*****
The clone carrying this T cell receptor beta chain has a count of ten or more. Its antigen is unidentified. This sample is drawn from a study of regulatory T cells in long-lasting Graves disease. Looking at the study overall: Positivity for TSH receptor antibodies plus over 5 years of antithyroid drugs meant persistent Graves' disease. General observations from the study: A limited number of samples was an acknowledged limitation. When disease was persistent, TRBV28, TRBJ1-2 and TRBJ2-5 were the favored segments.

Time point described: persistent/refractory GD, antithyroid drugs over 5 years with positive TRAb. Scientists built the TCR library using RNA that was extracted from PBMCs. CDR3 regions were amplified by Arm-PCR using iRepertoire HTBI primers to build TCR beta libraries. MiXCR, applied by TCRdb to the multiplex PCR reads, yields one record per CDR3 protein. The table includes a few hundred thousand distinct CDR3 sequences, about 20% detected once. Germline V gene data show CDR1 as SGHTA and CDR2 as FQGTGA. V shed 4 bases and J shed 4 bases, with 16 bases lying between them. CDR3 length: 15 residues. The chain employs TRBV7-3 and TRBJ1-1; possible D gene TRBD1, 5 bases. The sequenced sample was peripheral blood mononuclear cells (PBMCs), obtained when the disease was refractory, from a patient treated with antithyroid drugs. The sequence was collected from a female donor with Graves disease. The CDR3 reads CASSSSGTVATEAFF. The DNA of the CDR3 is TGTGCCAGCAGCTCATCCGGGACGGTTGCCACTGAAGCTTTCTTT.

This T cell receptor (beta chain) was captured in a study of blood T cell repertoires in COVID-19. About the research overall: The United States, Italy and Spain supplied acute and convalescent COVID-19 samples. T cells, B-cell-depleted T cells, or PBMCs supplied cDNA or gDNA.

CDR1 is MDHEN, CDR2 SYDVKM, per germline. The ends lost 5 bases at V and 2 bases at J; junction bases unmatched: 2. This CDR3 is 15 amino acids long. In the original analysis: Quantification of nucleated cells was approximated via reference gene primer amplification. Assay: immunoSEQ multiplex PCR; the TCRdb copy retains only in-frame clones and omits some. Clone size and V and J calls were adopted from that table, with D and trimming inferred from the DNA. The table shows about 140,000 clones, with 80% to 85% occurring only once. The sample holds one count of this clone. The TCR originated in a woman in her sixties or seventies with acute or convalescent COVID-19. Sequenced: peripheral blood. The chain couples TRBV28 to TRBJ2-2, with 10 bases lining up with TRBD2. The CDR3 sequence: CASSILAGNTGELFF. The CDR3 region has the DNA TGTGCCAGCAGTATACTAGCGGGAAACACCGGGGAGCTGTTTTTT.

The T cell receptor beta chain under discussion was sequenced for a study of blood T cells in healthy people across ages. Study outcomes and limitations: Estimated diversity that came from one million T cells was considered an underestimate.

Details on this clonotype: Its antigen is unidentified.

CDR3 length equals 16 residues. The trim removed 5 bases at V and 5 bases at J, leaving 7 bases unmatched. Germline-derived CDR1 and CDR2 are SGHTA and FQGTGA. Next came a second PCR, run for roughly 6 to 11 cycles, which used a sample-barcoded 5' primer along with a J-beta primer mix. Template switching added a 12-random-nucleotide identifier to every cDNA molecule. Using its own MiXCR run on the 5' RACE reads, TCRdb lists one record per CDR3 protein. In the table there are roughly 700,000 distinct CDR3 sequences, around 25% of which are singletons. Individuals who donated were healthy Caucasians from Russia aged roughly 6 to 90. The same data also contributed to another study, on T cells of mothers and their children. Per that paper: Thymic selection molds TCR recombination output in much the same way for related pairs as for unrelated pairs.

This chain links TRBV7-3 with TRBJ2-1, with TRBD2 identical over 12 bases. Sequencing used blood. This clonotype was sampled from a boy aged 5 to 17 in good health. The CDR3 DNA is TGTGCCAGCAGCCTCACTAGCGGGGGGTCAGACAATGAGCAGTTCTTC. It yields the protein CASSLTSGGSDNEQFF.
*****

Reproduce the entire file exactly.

The clone carrying this T cell receptor beta chain has a count of ten or more. Its antigen is unidentified. This sample is drawn from a study of regulatory T cells in long-lasting Graves disease. Looking at the study overall: Positivity for TSH receptor antibodies plus over 5 years of antithyroid drugs meant persistent Graves' disease. General observations from the study: A limited number of samples was an acknowledged limitation. When disease was persistent, TRBV28, TRBJ1-2 and TRBJ2-5 were the favored segments.

Time point described: persistent/refractory GD, antithyroid drugs over 5 years with positive TRAb. Scientists built the TCR library using RNA that was extracted from PBMCs. CDR3 regions were amplified by Arm-PCR using iRepertoire HTBI primers to build TCR beta libraries. MiXCR, applied by TCRdb to the multiplex PCR reads, yields one record per CDR3 protein. The table includes a few hundred thousand distinct CDR3 sequences, about 20% detected once. Germline V gene data show CDR1 as SGHTA and CDR2 as FQGTGA. V shed 4 bases and J shed 4 bases, with 16 bases lying between them. CDR3 length: 15 residues. The chain employs TRBV7-3 and TRBJ1-1; possible D gene TRBD1, 5 bases. The sequenced sample was peripheral blood mononuclear cells (PBMCs), obtained when the disease was refractory, from a patient treated with antithyroid drugs. The sequence was collected from a female donor with Graves disease. The CDR3 reads CASSSSGTVATEAFF. The DNA of the CDR3 is TGTGCCAGCAGCTCATCCGGGACGGTTGCCACTGAAGCTTTCTTT.

This T cell receptor (beta chain) was captured in a study of blood T cell repertoires in COVID-19. About the research overall: The United States, Italy and Spain supplied acute and convalescent COVID-19 samples. T cells, B-cell-depleted T cells, or PBMCs supplied cDNA or gDNA.

CDR1 is MDHEN, CDR2 SYDVKM, per germline. The ends lost 5 bases at V and 2 bases at J; junction bases unmatched: 2. This CDR3 is 15 amino acids long. In the original analysis: Quantification of nucleated cells was approximated via reference gene primer amplification. Assay: immunoSEQ multiplex PCR; the TCRdb copy retains only in-frame clones and omits some. Clone size and V and J calls were adopted from that table, with D and trimming inferred from the DNA. The table shows about 140,000 clones, with 80% to 85% occurring only once. The sample holds one count of this clone. The TCR originated in a woman in her sixties or seventies with acute or convalescent COVID-19. Sequenced: peripheral blood. The chain couples TRBV28 to TRBJ2-2, with 10 bases lining up with TRBD2. The CDR3 sequence: CASSILAGNTGELFF. The CDR3 region has the DNA TGTGCCAGCAGTATACTAGCGGGAAACACCGGGGAGCTGTTTTTT.

The T cell receptor beta chain under discussion was sequenced for a study of blood T cells in healthy people across ages. Study outcomes and limitations: Estimated diversity that came from one million T cells was considered an underestimate.

Details on this clonotype: Its antigen is unidentified.

CDR3 length equals 16 residues. The trim removed 5 bases at V and 5 bases at J, leaving 7 bases unmatched. Germline-derived CDR1 and CDR2 are SGHTA and FQGTGA. Next came a second PCR, run for roughly 6 to 11 cycles, which used a sample-barcoded 5' primer along with a J-beta primer mix. Template switching added a 12-random-nucleotide identifier to every cDNA molecule. Using its own MiXCR run on the 5' RACE reads, TCRdb lists one record per CDR3 protein. In the table there are roughly 700,000 distinct CDR3 sequences, around 25% of which are singletons. Individuals who donated were healthy Caucasians from Russia aged roughly 6 to 90. The same data also contributed to another study, on T cells of mothers and their children. Per that paper: Thymic selection molds TCR recombination output in much the same way for related pairs as for unrelated pairs.

This chain links TRBV7-3 with TRBJ2-1, with TRBD2 identical over 12 bases. Sequencing used blood. This clonotype was sampled from a boy aged 5 to 17 in good health. The CDR3 DNA is TGTGCCAGCAGCCTCACTAGCGGGGGGTCAGACAATGAGCAGTTCTTC. It yields the protein CASSLTSGGSDNEQFF.